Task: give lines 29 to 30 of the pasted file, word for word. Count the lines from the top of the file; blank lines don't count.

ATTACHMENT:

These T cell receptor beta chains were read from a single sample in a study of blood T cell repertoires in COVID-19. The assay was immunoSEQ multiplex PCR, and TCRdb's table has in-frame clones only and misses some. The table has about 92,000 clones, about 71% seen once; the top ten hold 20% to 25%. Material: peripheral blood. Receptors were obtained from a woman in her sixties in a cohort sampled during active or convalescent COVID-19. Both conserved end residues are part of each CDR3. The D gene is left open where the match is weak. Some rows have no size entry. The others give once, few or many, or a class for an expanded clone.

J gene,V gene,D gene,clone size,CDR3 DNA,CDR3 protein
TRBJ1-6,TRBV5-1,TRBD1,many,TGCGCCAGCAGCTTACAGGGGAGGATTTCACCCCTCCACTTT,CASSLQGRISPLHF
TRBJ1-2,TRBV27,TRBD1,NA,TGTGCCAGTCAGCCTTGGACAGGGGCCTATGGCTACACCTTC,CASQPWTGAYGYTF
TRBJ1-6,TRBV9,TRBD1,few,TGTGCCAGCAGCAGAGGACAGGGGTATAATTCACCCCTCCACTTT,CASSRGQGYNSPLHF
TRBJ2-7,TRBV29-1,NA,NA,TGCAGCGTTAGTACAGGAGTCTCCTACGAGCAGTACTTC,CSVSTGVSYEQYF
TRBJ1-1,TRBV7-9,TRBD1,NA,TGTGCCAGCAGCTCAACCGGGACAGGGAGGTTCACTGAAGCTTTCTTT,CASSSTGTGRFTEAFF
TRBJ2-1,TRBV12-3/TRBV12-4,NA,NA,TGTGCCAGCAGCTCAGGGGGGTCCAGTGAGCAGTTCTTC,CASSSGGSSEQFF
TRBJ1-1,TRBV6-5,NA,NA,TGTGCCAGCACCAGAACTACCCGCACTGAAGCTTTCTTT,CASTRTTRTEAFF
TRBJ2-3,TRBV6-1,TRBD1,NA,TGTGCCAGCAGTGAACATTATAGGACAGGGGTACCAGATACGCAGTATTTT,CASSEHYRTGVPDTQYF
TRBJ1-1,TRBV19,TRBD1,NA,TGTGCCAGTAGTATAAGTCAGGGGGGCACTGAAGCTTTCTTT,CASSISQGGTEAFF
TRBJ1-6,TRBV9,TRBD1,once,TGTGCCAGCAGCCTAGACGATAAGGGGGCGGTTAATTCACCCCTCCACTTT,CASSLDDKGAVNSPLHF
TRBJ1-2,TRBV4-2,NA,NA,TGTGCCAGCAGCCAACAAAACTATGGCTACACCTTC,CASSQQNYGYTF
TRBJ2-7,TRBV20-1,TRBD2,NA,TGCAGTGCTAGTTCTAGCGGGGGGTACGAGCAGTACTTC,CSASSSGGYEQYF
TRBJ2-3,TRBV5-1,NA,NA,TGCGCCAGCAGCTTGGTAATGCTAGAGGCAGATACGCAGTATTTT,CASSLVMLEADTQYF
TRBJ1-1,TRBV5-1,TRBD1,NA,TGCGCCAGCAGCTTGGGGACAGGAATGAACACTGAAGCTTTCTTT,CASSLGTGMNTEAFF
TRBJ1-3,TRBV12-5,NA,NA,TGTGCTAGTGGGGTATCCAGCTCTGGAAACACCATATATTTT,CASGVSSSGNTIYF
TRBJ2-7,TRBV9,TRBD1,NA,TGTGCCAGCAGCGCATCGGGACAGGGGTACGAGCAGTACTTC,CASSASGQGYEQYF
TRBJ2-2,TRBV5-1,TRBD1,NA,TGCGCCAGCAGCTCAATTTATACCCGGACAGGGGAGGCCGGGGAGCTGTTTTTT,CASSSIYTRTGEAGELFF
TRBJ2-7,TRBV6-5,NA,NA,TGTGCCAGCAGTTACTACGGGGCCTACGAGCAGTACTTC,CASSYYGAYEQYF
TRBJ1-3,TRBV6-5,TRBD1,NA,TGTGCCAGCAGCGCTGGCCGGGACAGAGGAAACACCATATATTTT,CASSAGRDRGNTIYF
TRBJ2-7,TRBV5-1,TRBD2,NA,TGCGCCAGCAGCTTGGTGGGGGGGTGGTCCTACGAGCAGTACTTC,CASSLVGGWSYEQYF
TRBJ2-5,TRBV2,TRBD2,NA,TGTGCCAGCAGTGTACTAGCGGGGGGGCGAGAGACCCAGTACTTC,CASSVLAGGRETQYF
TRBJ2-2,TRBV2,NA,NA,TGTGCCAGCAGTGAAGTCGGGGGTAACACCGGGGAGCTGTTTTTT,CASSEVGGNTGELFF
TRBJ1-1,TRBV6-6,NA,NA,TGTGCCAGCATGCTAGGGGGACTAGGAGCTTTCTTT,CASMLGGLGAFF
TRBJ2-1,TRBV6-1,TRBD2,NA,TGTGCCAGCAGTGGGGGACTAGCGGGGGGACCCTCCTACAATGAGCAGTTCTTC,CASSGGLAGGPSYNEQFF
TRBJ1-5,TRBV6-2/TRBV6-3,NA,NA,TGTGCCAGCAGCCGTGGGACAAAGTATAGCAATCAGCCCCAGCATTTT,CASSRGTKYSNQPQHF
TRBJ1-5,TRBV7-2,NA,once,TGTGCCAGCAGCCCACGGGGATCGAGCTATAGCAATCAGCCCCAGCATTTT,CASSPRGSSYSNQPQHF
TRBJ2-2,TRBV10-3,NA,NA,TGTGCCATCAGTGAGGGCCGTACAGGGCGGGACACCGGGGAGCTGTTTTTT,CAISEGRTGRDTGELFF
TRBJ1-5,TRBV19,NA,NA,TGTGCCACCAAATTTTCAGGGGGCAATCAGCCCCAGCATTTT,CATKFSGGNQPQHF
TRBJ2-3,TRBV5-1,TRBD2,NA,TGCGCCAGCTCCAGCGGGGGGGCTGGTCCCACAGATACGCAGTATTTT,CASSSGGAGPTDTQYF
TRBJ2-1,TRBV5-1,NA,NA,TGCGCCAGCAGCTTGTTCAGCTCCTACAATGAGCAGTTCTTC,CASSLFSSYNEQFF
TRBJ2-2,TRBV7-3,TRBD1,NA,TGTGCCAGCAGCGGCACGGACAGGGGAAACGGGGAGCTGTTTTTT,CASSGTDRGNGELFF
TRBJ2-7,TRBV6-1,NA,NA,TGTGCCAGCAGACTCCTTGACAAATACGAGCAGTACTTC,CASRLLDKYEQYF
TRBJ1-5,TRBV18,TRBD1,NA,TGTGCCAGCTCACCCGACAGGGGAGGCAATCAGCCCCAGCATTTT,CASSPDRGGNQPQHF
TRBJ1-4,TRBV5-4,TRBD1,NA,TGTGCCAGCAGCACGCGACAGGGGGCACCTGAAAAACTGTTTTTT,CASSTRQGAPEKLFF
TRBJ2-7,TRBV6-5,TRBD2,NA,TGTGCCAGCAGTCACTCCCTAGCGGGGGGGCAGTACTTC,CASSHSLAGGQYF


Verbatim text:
TRBJ2-2,TRBV10-3,NA,NA,TGTGCCATCAGTGAGGGCCGTACAGGGCGGGACACCGGGGAGCTGTTTTTT,CAISEGRTGRDTGELFF
TRBJ1-5,TRBV19,NA,NA,TGTGCCACCAAATTTTCAGGGGGCAATCAGCCCCAGCATTTT,CATKFSGGNQPQHF